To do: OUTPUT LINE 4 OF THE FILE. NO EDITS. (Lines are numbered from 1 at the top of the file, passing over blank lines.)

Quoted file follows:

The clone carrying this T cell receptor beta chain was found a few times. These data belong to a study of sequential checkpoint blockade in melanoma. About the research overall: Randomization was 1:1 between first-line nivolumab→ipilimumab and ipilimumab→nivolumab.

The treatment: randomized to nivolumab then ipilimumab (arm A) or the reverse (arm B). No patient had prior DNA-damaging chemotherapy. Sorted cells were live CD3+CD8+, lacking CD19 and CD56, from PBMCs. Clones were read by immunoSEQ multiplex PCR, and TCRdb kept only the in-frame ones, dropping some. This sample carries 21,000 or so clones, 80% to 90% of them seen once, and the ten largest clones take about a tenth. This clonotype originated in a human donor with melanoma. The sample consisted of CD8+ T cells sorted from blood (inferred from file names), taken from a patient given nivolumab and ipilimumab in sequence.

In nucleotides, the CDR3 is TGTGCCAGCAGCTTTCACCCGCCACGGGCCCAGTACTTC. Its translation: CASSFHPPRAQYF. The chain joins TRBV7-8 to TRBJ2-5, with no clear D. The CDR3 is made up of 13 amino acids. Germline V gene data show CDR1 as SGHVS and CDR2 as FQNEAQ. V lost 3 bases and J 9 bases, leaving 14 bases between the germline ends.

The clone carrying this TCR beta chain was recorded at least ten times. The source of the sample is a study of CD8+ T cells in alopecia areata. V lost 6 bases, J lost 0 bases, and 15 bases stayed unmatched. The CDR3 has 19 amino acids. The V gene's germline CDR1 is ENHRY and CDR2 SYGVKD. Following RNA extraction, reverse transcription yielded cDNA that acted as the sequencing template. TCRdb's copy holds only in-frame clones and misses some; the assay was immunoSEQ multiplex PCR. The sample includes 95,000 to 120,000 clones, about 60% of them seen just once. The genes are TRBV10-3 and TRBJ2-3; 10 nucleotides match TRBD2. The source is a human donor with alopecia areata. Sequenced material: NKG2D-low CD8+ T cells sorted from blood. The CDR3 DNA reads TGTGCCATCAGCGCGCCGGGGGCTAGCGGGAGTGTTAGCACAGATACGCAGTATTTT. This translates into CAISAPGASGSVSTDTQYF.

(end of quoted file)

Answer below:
The clone carrying this TCR beta chain was recorded at least ten times. The source of the sample is a study of CD8+ T cells in alopecia areata. V lost 6 bases, J lost 0 bases, and 15 bases stayed unmatched. The CDR3 has 19 amino acids. The V gene's germline CDR1 is ENHRY and CDR2 SYGVKD. Following RNA extraction, reverse transcription yielded cDNA that acted as the sequencing template. TCRdb's copy holds only in-frame clones and misses some; the assay was immunoSEQ multiplex PCR. The sample includes 95,000 to 120,000 clones, about 60% of them seen just once. The genes are TRBV10-3 and TRBJ2-3; 10 nucleotides match TRBD2. The source is a human donor with alopecia areata. Sequenced material: NKG2D-low CD8+ T cells sorted from blood. The CDR3 DNA reads TGTGCCATCAGCGCGCCGGGGGCTAGCGGGAGTGTTAGCACAGATACGCAGTATTTT. This translates into CAISAPGASGSVSTDTQYF.